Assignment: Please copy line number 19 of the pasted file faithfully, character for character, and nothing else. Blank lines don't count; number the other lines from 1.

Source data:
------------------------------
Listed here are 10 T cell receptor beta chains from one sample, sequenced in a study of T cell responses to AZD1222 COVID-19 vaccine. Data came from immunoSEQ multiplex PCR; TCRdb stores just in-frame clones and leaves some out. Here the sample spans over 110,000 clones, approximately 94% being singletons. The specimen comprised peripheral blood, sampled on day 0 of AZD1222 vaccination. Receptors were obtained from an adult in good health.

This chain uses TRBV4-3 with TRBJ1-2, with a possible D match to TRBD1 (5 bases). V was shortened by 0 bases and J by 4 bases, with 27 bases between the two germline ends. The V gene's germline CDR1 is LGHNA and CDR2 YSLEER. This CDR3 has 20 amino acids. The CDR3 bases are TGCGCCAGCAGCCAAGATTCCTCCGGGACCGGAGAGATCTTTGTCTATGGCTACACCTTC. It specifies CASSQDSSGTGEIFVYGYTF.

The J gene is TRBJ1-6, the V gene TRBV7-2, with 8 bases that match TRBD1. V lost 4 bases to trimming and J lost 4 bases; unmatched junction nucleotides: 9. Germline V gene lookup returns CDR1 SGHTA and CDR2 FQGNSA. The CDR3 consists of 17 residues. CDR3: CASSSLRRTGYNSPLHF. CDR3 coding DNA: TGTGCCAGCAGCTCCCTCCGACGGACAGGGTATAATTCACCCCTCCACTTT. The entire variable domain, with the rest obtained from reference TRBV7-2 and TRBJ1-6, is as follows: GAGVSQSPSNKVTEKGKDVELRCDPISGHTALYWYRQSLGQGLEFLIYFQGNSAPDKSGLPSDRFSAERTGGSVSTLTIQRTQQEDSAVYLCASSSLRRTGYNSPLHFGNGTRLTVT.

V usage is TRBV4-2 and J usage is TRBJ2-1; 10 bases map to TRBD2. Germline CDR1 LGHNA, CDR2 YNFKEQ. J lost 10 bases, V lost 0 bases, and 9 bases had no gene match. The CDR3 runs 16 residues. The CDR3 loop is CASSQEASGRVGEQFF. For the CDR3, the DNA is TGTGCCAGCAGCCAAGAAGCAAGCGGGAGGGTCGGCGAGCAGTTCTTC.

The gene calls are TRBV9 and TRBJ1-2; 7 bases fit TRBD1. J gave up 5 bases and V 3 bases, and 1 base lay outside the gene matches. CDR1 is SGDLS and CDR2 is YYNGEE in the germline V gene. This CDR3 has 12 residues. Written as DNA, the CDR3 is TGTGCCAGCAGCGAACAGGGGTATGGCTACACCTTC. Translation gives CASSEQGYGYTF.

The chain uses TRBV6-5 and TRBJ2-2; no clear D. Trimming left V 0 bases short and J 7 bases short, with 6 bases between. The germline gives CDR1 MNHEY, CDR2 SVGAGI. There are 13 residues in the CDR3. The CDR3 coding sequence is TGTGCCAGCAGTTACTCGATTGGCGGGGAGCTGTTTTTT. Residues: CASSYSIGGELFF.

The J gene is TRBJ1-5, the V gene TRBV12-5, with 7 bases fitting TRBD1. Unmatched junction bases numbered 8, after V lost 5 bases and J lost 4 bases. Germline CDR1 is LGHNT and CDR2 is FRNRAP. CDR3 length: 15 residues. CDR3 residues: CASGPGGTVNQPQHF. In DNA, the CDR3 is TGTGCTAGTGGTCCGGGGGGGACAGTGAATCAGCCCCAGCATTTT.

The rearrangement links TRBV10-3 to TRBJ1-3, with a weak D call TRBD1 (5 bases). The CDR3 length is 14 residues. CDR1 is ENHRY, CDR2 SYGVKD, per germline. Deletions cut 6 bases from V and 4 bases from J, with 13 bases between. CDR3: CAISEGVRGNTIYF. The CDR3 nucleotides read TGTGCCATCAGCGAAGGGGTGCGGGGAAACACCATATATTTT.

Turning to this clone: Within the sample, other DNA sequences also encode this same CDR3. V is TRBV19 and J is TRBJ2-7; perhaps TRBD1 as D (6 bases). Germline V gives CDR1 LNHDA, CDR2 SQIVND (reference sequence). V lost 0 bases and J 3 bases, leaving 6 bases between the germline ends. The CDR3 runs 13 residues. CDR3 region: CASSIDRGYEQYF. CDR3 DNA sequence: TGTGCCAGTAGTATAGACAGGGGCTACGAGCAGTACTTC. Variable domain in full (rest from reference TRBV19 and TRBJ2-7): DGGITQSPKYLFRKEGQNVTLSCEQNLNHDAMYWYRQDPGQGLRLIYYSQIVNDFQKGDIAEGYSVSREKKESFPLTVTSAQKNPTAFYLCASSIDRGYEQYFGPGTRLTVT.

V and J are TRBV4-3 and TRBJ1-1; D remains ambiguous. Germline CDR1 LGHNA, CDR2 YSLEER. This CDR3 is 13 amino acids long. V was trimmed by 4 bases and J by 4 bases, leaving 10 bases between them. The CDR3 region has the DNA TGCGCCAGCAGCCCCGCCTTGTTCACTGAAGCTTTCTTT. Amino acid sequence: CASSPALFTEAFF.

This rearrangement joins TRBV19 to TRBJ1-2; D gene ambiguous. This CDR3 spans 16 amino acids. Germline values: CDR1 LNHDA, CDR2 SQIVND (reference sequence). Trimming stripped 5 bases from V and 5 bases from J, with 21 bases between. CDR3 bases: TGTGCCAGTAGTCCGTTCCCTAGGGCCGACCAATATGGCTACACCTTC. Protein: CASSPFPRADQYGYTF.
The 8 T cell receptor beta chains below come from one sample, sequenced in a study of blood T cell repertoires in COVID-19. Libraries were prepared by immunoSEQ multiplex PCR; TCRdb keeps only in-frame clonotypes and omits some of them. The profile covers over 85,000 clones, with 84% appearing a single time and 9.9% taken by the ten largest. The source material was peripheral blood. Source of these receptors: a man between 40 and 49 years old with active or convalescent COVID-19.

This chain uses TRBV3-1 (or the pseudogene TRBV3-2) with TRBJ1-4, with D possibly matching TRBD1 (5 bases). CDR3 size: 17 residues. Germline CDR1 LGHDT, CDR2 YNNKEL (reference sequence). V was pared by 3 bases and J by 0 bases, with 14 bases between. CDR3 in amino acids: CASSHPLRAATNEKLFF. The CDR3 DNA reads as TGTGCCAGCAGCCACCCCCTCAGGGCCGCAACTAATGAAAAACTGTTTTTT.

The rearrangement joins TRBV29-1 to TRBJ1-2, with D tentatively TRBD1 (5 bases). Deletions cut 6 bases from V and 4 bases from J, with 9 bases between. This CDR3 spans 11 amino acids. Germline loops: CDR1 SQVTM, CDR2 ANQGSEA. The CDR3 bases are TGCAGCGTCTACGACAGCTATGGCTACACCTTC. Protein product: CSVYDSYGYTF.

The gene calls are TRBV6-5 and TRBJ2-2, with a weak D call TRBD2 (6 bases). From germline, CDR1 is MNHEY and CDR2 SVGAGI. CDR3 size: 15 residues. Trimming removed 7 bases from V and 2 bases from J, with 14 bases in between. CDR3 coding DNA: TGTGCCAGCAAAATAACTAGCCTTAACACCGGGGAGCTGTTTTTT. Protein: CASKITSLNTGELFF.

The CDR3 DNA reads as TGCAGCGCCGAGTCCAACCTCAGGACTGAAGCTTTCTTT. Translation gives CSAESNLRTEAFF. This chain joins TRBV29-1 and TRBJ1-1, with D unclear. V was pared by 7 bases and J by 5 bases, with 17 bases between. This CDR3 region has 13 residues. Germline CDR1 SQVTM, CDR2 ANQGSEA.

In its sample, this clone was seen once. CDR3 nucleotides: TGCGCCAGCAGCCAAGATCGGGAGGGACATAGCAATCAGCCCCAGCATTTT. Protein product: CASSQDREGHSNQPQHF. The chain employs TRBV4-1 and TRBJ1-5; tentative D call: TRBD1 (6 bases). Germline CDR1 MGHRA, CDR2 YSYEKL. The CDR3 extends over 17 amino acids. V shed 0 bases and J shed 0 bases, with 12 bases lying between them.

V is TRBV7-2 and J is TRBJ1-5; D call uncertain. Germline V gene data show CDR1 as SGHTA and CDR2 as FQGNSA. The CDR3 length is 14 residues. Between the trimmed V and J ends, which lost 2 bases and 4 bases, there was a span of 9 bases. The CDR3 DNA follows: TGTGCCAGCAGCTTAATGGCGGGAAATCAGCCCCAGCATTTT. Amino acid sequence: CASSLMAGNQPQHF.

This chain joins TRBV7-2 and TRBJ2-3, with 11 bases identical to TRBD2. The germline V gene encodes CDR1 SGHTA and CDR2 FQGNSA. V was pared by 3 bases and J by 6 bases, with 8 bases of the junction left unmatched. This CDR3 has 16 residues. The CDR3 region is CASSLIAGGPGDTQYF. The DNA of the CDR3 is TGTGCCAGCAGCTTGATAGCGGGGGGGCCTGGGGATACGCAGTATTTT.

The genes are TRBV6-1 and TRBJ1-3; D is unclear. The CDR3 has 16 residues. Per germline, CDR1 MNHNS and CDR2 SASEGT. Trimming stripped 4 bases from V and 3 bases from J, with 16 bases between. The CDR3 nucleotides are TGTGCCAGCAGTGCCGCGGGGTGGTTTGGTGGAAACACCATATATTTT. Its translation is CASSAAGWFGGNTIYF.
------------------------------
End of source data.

This chain joins TRBV7-2 and TRBJ2-3, with 11 bases identical to TRBD2. The germline V gene encodes CDR1 SGHTA and CDR2 FQGNSA. V was pared by 3 bases and J by 6 bases, with 8 bases of the junction left unmatched. This CDR3 has 16 residues. The CDR3 region is CASSLIAGGPGDTQYF. The DNA of the CDR3 is TGTGCCAGCAGCTTGATAGCGGGGGGGCCTGGGGATACGCAGTATTTT.